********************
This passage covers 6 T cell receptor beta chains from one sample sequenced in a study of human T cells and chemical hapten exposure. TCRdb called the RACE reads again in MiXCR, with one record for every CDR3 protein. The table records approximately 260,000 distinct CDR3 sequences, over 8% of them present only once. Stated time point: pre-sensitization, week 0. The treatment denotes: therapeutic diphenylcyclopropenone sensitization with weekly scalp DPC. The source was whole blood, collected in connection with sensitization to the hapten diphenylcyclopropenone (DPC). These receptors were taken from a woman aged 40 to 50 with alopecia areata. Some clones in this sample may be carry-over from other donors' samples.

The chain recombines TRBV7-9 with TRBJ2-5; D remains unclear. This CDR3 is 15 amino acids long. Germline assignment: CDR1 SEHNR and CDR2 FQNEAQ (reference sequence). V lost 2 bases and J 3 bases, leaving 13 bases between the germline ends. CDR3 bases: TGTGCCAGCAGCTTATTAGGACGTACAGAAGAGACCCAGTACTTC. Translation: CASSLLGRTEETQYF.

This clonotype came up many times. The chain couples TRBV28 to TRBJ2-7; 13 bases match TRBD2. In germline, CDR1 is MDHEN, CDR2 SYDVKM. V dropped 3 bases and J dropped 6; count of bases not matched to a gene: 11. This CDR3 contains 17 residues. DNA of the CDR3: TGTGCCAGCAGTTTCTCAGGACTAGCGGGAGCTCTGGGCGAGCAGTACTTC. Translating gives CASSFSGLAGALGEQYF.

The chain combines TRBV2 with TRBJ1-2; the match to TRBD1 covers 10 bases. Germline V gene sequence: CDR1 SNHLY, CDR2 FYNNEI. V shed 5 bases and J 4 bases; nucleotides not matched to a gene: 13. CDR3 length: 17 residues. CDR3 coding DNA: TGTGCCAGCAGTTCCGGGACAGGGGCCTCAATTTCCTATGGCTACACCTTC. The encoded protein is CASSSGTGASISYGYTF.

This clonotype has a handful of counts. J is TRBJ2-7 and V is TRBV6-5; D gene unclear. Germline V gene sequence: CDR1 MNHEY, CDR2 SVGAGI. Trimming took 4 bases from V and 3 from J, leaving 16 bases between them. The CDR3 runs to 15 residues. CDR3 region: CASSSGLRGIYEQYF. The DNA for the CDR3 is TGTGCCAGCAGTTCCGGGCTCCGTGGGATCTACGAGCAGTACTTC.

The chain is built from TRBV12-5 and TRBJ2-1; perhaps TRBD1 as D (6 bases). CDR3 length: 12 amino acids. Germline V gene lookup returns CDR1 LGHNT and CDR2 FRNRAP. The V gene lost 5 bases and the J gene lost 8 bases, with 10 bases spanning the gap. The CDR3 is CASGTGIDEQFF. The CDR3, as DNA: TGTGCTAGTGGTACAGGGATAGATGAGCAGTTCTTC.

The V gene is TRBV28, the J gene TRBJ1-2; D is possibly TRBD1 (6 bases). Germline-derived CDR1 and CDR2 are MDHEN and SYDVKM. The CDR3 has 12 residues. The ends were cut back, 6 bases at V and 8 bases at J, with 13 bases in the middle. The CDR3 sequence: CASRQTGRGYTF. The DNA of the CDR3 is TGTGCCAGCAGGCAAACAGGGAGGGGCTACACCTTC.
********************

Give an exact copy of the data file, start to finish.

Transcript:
This passage covers 6 T cell receptor beta chains from one sample sequenced in a study of human T cells and chemical hapten exposure. TCRdb called the RACE reads again in MiXCR, with one record for every CDR3 protein. The table records approximately 260,000 distinct CDR3 sequences, over 8% of them present only once. Stated time point: pre-sensitization, week 0. The treatment denotes: therapeutic diphenylcyclopropenone sensitization with weekly scalp DPC. The source was whole blood, collected in connection with sensitization to the hapten diphenylcyclopropenone (DPC). These receptors were taken from a woman aged 40 to 50 with alopecia areata. Some clones in this sample may be carry-over from other donors' samples.

The chain recombines TRBV7-9 with TRBJ2-5; D remains unclear. This CDR3 is 15 amino acids long. Germline assignment: CDR1 SEHNR and CDR2 FQNEAQ (reference sequence). V lost 2 bases and J 3 bases, leaving 13 bases between the germline ends. CDR3 bases: TGTGCCAGCAGCTTATTAGGACGTACAGAAGAGACCCAGTACTTC. Translation: CASSLLGRTEETQYF.

This clonotype came up many times. The chain couples TRBV28 to TRBJ2-7; 13 bases match TRBD2. In germline, CDR1 is MDHEN, CDR2 SYDVKM. V dropped 3 bases and J dropped 6; count of bases not matched to a gene: 11. This CDR3 contains 17 residues. DNA of the CDR3: TGTGCCAGCAGTTTCTCAGGACTAGCGGGAGCTCTGGGCGAGCAGTACTTC. Translating gives CASSFSGLAGALGEQYF.

The chain combines TRBV2 with TRBJ1-2; the match to TRBD1 covers 10 bases. Germline V gene sequence: CDR1 SNHLY, CDR2 FYNNEI. V shed 5 bases and J 4 bases; nucleotides not matched to a gene: 13. CDR3 length: 17 residues. CDR3 coding DNA: TGTGCCAGCAGTTCCGGGACAGGGGCCTCAATTTCCTATGGCTACACCTTC. The encoded protein is CASSSGTGASISYGYTF.

This clonotype has a handful of counts. J is TRBJ2-7 and V is TRBV6-5; D gene unclear. Germline V gene sequence: CDR1 MNHEY, CDR2 SVGAGI. Trimming took 4 bases from V and 3 from J, leaving 16 bases between them. The CDR3 runs to 15 residues. CDR3 region: CASSSGLRGIYEQYF. The DNA for the CDR3 is TGTGCCAGCAGTTCCGGGCTCCGTGGGATCTACGAGCAGTACTTC.

The chain is built from TRBV12-5 and TRBJ2-1; perhaps TRBD1 as D (6 bases). CDR3 length: 12 amino acids. Germline V gene lookup returns CDR1 LGHNT and CDR2 FRNRAP. The V gene lost 5 bases and the J gene lost 8 bases, with 10 bases spanning the gap. The CDR3 is CASGTGIDEQFF. The CDR3, as DNA: TGTGCTAGTGGTACAGGGATAGATGAGCAGTTCTTC.

The V gene is TRBV28, the J gene TRBJ1-2; D is possibly TRBD1 (6 bases). Germline-derived CDR1 and CDR2 are MDHEN and SYDVKM. The CDR3 has 12 residues. The ends were cut back, 6 bases at V and 8 bases at J, with 13 bases in the middle. The CDR3 sequence: CASRQTGRGYTF. The DNA of the CDR3 is TGTGCCAGCAGGCAAACAGGGAGGGGCTACACCTTC.